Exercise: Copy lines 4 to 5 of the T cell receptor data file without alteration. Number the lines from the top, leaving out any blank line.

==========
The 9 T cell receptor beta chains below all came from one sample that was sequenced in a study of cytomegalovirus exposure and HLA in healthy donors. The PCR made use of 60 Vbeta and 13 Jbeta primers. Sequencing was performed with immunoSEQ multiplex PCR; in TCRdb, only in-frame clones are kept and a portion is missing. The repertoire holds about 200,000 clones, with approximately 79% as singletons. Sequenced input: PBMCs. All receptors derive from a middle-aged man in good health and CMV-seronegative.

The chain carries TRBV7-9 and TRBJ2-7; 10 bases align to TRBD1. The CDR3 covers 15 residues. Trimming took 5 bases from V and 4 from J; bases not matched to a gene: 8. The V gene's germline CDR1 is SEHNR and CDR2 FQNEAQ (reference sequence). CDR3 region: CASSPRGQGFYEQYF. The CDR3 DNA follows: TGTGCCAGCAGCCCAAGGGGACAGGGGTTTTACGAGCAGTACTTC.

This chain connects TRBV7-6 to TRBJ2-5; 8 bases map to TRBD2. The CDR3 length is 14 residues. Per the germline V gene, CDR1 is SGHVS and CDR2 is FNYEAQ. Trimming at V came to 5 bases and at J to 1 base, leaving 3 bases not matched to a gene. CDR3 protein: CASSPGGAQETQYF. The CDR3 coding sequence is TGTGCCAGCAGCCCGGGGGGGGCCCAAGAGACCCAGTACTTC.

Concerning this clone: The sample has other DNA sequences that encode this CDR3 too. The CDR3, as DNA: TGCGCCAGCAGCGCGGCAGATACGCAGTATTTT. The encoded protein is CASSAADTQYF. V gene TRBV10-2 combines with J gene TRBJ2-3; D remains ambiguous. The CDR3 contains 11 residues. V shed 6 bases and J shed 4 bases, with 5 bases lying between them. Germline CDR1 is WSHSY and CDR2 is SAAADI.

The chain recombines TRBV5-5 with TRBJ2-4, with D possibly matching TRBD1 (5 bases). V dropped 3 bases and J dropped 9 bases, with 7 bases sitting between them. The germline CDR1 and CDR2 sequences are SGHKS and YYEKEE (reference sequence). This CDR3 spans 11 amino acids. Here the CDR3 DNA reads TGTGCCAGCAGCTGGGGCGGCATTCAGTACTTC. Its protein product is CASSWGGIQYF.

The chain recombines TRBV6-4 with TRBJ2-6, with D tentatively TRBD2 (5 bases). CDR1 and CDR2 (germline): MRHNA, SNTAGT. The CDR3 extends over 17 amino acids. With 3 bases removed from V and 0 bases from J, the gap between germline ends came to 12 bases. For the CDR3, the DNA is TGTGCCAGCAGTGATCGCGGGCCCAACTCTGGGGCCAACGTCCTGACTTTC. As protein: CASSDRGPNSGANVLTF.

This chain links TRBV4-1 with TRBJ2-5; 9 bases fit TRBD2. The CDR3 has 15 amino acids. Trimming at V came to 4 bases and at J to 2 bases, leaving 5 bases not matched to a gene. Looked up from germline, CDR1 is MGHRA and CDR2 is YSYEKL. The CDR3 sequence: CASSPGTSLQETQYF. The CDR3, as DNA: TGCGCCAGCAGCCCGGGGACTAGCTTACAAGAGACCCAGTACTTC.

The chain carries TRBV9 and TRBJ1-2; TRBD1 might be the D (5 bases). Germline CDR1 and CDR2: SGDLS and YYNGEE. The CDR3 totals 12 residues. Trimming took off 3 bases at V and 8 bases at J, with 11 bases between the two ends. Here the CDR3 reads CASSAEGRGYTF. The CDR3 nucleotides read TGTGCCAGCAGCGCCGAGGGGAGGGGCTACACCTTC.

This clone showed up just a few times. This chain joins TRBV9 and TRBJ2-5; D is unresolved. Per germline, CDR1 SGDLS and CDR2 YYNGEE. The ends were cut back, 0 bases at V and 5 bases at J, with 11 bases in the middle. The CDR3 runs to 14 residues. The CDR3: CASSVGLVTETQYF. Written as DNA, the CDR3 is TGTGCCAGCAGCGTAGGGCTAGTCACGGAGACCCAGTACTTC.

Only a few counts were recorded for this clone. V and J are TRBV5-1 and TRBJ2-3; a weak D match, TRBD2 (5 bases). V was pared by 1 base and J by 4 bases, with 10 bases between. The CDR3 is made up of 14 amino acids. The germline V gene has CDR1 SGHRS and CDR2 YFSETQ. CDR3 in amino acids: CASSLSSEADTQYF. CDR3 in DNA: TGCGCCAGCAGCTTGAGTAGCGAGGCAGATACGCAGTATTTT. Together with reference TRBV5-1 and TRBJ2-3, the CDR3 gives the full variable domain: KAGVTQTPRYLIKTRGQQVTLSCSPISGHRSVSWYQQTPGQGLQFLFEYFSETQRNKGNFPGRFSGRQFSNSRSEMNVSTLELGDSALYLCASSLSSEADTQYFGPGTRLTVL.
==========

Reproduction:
Concerning this clone: The sample has other DNA sequences that encode this CDR3 too. The CDR3, as DNA: TGCGCCAGCAGCGCGGCAGATACGCAGTATTTT. The encoded protein is CASSAADTQYF. V gene TRBV10-2 combines with J gene TRBJ2-3; D remains ambiguous. The CDR3 contains 11 residues. V shed 6 bases and J shed 4 bases, with 5 bases lying between them. Germline CDR1 is WSHSY and CDR2 is SAAADI.

The chain recombines TRBV5-5 with TRBJ2-4, with D possibly matching TRBD1 (5 bases). V dropped 3 bases and J dropped 9 bases, with 7 bases sitting between them. The germline CDR1 and CDR2 sequences are SGHKS and YYEKEE (reference sequence). This CDR3 spans 11 amino acids. Here the CDR3 DNA reads TGTGCCAGCAGCTGGGGCGGCATTCAGTACTTC. Its protein product is CASSWGGIQYF.